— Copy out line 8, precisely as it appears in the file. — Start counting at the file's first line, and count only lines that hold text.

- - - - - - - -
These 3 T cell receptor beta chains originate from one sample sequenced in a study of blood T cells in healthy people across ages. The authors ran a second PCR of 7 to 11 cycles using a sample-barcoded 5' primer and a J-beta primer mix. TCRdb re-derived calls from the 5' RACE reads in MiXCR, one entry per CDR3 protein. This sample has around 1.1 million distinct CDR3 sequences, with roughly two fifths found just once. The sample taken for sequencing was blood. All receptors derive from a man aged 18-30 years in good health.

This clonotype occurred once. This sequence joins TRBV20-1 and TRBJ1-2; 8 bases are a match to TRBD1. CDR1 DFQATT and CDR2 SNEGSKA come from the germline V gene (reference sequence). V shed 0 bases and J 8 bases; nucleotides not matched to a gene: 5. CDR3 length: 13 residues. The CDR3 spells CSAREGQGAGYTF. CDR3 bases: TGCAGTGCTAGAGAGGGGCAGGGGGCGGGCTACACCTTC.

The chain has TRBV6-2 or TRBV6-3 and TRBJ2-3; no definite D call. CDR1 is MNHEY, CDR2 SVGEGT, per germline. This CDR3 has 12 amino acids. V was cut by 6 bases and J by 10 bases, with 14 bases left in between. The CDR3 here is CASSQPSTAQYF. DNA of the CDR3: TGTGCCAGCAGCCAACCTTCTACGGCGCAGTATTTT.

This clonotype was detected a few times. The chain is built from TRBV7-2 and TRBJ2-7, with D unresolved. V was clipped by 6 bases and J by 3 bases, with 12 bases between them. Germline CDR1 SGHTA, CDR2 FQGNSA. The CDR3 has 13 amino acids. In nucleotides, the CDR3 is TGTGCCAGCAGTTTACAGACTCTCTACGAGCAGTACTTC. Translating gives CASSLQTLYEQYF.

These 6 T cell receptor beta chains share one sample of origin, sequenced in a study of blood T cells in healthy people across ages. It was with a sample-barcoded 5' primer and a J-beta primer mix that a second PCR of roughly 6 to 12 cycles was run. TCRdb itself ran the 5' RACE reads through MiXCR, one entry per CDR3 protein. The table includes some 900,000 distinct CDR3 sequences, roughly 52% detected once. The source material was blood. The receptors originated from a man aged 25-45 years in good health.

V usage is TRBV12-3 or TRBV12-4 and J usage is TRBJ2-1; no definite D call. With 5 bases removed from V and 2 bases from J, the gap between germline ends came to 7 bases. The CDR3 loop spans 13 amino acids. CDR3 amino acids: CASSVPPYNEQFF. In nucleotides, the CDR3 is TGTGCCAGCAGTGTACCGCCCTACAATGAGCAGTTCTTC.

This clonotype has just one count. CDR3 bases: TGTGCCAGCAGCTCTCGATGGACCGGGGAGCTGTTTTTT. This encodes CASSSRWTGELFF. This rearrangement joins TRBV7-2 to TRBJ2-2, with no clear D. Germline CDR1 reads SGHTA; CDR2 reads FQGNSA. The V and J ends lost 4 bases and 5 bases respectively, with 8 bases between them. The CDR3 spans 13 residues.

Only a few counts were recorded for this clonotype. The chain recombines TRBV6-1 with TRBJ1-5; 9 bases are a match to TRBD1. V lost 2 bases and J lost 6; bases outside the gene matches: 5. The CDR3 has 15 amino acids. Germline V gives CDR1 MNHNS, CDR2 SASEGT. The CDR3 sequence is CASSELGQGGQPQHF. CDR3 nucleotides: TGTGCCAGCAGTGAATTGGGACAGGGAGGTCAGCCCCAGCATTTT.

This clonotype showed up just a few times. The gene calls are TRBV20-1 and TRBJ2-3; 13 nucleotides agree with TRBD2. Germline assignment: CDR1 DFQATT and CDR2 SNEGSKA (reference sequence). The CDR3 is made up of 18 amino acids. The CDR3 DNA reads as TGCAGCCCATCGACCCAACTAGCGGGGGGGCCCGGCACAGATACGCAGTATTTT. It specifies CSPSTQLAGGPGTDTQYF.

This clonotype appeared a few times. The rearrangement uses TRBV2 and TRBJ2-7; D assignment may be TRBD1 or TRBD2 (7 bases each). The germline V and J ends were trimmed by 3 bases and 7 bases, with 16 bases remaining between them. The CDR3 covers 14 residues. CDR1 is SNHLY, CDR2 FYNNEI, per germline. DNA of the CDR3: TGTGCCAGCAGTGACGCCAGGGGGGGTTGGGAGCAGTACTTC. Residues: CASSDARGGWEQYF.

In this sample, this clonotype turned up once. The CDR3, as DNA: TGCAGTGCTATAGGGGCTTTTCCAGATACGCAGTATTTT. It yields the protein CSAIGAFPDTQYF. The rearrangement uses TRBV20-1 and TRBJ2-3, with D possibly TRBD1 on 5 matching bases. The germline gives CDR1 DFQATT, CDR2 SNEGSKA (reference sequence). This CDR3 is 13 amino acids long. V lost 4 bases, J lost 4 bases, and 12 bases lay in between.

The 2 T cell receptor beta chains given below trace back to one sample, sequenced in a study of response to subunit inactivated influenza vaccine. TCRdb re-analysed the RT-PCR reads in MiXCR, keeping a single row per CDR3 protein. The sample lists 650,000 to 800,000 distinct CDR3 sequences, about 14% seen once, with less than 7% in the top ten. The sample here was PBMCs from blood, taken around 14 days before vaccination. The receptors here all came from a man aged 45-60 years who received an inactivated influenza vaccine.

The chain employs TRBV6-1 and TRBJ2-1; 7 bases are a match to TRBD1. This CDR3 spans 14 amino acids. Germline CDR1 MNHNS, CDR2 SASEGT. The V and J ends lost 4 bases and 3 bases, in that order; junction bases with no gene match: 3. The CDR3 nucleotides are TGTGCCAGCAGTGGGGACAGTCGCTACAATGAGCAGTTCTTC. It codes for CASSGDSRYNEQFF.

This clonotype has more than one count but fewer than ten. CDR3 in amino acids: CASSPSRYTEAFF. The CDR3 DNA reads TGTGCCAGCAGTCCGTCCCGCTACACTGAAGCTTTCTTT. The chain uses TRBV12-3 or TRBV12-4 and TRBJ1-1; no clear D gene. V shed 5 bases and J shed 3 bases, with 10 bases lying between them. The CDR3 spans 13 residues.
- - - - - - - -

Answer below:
Only a few counts were recorded for this clonotype. The chain recombines TRBV6-1 with TRBJ1-5; 9 bases are a match to TRBD1. V lost 2 bases and J lost 6; bases outside the gene matches: 5. The CDR3 has 15 amino acids. Germline V gives CDR1 MNHNS, CDR2 SASEGT. The CDR3 sequence is CASSELGQGGQPQHF. CDR3 nucleotides: TGTGCCAGCAGTGAATTGGGACAGGGAGGTCAGCCCCAGCATTTT.